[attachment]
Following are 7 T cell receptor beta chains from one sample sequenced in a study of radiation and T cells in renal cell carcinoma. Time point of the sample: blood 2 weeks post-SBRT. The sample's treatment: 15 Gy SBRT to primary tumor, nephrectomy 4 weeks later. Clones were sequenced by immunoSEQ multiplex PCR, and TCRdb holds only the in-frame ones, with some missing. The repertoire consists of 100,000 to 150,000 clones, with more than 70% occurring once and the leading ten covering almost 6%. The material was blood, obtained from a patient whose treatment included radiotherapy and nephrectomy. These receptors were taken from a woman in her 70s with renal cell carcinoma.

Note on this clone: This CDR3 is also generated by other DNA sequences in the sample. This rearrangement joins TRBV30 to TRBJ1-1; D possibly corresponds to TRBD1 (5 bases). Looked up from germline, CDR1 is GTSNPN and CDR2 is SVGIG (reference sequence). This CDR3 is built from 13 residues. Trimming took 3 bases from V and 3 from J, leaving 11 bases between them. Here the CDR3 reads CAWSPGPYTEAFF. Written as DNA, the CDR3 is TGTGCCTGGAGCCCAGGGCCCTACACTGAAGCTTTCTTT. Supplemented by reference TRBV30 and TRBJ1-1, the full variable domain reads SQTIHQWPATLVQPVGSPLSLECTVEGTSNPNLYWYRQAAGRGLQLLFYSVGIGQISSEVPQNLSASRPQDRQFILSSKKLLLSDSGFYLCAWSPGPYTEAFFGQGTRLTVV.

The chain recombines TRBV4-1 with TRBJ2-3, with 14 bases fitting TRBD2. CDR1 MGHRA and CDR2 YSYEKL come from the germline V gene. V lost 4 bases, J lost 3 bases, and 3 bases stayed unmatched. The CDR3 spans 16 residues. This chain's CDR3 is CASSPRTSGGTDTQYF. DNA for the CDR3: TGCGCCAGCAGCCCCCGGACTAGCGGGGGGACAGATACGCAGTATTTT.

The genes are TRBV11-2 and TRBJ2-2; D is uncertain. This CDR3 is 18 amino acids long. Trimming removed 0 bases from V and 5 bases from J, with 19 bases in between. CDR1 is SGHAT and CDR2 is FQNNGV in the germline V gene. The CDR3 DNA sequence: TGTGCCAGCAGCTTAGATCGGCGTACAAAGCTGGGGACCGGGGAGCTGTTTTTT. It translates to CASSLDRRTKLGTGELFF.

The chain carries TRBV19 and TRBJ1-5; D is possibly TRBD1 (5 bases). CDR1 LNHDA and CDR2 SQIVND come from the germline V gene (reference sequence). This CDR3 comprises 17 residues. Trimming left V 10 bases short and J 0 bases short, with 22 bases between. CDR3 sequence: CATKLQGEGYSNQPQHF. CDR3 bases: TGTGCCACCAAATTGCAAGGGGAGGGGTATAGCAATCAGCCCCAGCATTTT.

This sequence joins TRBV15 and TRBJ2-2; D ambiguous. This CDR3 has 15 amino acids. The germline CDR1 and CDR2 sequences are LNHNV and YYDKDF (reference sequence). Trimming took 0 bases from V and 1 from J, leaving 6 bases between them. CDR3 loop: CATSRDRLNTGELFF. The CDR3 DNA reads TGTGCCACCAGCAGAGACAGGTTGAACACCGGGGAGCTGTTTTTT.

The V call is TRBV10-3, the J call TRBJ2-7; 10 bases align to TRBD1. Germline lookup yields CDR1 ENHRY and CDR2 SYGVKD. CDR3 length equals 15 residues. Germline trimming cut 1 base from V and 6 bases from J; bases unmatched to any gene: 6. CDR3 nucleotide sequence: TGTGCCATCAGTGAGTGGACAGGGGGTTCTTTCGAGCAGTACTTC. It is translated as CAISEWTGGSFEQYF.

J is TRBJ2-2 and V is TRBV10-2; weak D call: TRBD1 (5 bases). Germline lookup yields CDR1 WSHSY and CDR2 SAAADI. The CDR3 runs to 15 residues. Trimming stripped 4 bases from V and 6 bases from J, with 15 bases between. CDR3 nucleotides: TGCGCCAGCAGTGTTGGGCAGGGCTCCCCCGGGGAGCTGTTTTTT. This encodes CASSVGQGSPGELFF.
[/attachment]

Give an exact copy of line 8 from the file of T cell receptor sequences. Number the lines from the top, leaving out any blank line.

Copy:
J is TRBJ2-2 and V is TRBV10-2; weak D call: TRBD1 (5 bases). Germline lookup yields CDR1 WSHSY and CDR2 SAAADI. The CDR3 runs to 15 residues. Trimming stripped 4 bases from V and 6 bases from J, with 15 bases between. CDR3 nucleotides: TGCGCCAGCAGTGTTGGGCAGGGCTCCCCCGGGGAGCTGTTTTTT. This encodes CASSVGQGSPGELFF.